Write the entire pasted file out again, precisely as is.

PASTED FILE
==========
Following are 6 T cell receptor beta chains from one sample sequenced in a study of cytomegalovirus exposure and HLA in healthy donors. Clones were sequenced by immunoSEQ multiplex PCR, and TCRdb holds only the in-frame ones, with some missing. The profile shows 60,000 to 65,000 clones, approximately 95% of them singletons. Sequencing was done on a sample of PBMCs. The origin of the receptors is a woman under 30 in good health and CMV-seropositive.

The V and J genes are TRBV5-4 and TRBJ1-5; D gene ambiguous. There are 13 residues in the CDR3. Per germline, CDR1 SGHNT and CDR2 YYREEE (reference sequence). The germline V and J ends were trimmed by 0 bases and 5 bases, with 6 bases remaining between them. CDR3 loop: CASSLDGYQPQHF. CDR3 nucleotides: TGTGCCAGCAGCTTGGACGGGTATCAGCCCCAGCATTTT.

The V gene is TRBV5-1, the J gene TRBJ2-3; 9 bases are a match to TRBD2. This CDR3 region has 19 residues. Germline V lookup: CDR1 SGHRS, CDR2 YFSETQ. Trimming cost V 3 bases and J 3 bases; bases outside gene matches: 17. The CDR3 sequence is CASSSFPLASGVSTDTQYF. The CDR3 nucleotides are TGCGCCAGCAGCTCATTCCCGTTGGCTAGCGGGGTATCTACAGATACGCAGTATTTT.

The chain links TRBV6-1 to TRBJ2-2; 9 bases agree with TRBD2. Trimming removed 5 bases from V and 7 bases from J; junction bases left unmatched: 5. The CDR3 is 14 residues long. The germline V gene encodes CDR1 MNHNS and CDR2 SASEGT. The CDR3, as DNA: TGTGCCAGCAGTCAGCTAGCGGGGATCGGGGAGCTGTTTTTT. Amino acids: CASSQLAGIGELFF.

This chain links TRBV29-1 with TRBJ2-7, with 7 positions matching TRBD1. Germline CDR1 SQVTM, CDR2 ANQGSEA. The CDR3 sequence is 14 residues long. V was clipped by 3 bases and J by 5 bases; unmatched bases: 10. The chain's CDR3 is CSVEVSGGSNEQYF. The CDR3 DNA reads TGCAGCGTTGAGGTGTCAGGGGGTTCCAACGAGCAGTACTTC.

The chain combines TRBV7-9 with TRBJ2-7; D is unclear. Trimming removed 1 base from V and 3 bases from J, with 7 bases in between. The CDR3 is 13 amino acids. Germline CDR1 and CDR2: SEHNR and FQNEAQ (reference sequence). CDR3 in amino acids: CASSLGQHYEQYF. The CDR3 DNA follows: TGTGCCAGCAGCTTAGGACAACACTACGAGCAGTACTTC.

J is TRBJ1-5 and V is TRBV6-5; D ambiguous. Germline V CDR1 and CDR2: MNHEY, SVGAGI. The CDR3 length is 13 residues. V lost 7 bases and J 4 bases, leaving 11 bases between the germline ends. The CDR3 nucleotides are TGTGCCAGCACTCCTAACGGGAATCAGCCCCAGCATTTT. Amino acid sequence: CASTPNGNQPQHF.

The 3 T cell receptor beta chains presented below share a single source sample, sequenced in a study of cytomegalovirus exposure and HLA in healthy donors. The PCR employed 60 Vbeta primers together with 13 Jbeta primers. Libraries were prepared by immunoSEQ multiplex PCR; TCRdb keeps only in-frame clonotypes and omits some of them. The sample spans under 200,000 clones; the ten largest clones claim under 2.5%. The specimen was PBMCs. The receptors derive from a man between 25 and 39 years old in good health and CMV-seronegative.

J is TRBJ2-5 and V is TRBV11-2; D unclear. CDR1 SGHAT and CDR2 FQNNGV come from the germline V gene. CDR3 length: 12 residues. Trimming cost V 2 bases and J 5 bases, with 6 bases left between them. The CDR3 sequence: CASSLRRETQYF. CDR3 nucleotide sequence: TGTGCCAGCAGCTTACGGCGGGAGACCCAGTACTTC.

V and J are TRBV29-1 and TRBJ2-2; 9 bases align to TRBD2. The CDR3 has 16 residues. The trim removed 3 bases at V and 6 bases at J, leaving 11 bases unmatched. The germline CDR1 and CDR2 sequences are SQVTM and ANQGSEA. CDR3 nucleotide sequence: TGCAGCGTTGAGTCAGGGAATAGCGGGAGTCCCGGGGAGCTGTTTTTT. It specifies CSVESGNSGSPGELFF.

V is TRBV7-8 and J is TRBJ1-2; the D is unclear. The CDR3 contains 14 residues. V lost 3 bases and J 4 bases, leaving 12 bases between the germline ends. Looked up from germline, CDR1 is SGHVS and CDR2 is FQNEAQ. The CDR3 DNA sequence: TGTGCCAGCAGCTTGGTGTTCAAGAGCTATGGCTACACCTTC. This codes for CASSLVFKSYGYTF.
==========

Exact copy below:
Following are 6 T cell receptor beta chains from one sample sequenced in a study of cytomegalovirus exposure and HLA in healthy donors. Clones were sequenced by immunoSEQ multiplex PCR, and TCRdb holds only the in-frame ones, with some missing. The profile shows 60,000 to 65,000 clones, approximately 95% of them singletons. Sequencing was done on a sample of PBMCs. The origin of the receptors is a woman under 30 in good health and CMV-seropositive.

The V and J genes are TRBV5-4 and TRBJ1-5; D gene ambiguous. There are 13 residues in the CDR3. Per germline, CDR1 SGHNT and CDR2 YYREEE (reference sequence). The germline V and J ends were trimmed by 0 bases and 5 bases, with 6 bases remaining between them. CDR3 loop: CASSLDGYQPQHF. CDR3 nucleotides: TGTGCCAGCAGCTTGGACGGGTATCAGCCCCAGCATTTT.

The V gene is TRBV5-1, the J gene TRBJ2-3; 9 bases are a match to TRBD2. This CDR3 region has 19 residues. Germline V lookup: CDR1 SGHRS, CDR2 YFSETQ. Trimming cost V 3 bases and J 3 bases; bases outside gene matches: 17. The CDR3 sequence is CASSSFPLASGVSTDTQYF. The CDR3 nucleotides are TGCGCCAGCAGCTCATTCCCGTTGGCTAGCGGGGTATCTACAGATACGCAGTATTTT.

The chain links TRBV6-1 to TRBJ2-2; 9 bases agree with TRBD2. Trimming removed 5 bases from V and 7 bases from J; junction bases left unmatched: 5. The CDR3 is 14 residues long. The germline V gene encodes CDR1 MNHNS and CDR2 SASEGT. The CDR3, as DNA: TGTGCCAGCAGTCAGCTAGCGGGGATCGGGGAGCTGTTTTTT. Amino acids: CASSQLAGIGELFF.

This chain links TRBV29-1 with TRBJ2-7, with 7 positions matching TRBD1. Germline CDR1 SQVTM, CDR2 ANQGSEA. The CDR3 sequence is 14 residues long. V was clipped by 3 bases and J by 5 bases; unmatched bases: 10. The chain's CDR3 is CSVEVSGGSNEQYF. The CDR3 DNA reads TGCAGCGTTGAGGTGTCAGGGGGTTCCAACGAGCAGTACTTC.

The chain combines TRBV7-9 with TRBJ2-7; D is unclear. Trimming removed 1 base from V and 3 bases from J, with 7 bases in between. The CDR3 is 13 amino acids. Germline CDR1 and CDR2: SEHNR and FQNEAQ (reference sequence). CDR3 in amino acids: CASSLGQHYEQYF. The CDR3 DNA follows: TGTGCCAGCAGCTTAGGACAACACTACGAGCAGTACTTC.

J is TRBJ1-5 and V is TRBV6-5; D ambiguous. Germline V CDR1 and CDR2: MNHEY, SVGAGI. The CDR3 length is 13 residues. V lost 7 bases and J 4 bases, leaving 11 bases between the germline ends. The CDR3 nucleotides are TGTGCCAGCACTCCTAACGGGAATCAGCCCCAGCATTTT. Amino acid sequence: CASTPNGNQPQHF.

The 3 T cell receptor beta chains presented below share a single source sample, sequenced in a study of cytomegalovirus exposure and HLA in healthy donors. The PCR employed 60 Vbeta primers together with 13 Jbeta primers. Libraries were prepared by immunoSEQ multiplex PCR; TCRdb keeps only in-frame clonotypes and omits some of them. The sample spans under 200,000 clones; the ten largest clones claim under 2.5%. The specimen was PBMCs. The receptors derive from a man between 25 and 39 years old in good health and CMV-seronegative.

J is TRBJ2-5 and V is TRBV11-2; D unclear. CDR1 SGHAT and CDR2 FQNNGV come from the germline V gene. CDR3 length: 12 residues. Trimming cost V 2 bases and J 5 bases, with 6 bases left between them. The CDR3 sequence: CASSLRRETQYF. CDR3 nucleotide sequence: TGTGCCAGCAGCTTACGGCGGGAGACCCAGTACTTC.

V and J are TRBV29-1 and TRBJ2-2; 9 bases align to TRBD2. The CDR3 has 16 residues. The trim removed 3 bases at V and 6 bases at J, leaving 11 bases unmatched. The germline CDR1 and CDR2 sequences are SQVTM and ANQGSEA. CDR3 nucleotide sequence: TGCAGCGTTGAGTCAGGGAATAGCGGGAGTCCCGGGGAGCTGTTTTTT. It specifies CSVESGNSGSPGELFF.

V is TRBV7-8 and J is TRBJ1-2; the D is unclear. The CDR3 contains 14 residues. V lost 3 bases and J 4 bases, leaving 12 bases between the germline ends. Looked up from germline, CDR1 is SGHVS and CDR2 is FQNEAQ. The CDR3 DNA sequence: TGTGCCAGCAGCTTGGTGTTCAAGAGCTATGGCTACACCTTC. This codes for CASSLVFKSYGYTF.